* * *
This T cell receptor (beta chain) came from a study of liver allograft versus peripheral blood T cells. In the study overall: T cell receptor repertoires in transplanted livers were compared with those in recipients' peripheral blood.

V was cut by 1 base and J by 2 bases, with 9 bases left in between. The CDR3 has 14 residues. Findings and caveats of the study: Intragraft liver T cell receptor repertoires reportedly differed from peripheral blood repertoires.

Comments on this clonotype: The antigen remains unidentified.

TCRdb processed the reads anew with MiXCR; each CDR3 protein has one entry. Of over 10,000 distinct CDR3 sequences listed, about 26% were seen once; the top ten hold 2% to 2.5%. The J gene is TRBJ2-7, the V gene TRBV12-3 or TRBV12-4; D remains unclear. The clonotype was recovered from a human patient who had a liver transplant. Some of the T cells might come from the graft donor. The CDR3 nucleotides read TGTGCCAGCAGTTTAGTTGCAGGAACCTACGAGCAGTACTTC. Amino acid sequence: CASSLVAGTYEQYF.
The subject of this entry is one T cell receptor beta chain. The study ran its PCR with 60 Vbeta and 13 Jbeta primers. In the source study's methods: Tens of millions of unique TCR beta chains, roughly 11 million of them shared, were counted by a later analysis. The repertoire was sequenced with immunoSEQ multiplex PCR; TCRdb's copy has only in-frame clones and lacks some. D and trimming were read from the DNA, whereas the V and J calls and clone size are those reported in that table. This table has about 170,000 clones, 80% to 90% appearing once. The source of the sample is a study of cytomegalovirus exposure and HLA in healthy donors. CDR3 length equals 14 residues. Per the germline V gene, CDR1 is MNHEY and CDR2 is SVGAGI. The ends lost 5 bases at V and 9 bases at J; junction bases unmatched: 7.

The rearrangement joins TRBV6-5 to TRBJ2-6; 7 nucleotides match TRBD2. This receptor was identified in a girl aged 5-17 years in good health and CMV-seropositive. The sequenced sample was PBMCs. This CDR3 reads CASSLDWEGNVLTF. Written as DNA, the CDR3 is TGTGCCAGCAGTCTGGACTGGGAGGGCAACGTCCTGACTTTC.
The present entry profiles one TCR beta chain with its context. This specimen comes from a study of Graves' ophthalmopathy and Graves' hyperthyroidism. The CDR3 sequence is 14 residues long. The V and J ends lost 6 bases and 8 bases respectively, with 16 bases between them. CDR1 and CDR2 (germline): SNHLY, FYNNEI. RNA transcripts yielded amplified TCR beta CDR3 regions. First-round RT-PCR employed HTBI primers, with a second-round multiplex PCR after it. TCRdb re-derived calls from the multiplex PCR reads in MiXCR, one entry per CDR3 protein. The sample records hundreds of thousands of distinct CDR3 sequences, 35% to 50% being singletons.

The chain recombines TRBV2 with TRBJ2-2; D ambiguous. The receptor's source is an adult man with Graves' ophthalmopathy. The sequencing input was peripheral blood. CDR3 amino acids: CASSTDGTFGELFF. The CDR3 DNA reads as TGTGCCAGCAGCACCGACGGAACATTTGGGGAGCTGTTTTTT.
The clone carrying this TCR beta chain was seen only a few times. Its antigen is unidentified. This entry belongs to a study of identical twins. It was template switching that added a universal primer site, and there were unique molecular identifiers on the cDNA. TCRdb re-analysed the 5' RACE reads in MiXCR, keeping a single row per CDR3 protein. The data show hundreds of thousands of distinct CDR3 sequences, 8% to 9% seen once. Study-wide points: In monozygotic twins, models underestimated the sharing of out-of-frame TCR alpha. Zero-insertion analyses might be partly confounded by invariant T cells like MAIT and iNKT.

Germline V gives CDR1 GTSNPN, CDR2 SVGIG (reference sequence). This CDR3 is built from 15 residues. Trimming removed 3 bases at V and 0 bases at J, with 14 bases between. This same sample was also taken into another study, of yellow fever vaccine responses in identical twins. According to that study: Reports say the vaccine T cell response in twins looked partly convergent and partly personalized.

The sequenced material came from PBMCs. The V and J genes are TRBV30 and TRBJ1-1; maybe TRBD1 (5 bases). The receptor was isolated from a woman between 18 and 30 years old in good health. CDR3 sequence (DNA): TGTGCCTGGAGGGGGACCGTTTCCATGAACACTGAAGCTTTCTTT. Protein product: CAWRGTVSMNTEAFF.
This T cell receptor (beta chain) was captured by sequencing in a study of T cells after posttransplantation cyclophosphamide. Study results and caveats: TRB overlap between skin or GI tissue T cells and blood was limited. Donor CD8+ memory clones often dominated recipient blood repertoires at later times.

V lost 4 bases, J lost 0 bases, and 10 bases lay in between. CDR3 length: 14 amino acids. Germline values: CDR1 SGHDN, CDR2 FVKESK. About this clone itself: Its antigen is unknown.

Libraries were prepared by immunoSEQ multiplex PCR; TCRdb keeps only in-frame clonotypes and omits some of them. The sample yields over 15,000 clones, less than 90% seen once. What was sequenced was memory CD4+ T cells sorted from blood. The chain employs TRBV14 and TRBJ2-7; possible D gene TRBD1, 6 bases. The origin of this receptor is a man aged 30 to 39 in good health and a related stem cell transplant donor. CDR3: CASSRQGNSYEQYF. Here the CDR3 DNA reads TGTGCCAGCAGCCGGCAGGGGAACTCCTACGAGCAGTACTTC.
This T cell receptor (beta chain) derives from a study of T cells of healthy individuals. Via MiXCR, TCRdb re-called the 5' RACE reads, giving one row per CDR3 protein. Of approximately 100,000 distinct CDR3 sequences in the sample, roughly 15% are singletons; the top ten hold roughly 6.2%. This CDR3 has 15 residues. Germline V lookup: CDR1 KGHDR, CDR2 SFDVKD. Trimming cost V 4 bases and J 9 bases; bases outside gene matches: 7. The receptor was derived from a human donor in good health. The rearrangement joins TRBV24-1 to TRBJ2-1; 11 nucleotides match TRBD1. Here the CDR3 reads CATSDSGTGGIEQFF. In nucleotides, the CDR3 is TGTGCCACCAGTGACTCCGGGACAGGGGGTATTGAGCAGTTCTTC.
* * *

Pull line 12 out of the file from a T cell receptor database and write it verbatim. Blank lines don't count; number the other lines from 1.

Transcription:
This T cell receptor (beta chain) was captured by sequencing in a study of T cells after posttransplantation cyclophosphamide. Study results and caveats: TRB overlap between skin or GI tissue T cells and blood was limited. Donor CD8+ memory clones often dominated recipient blood repertoires at later times.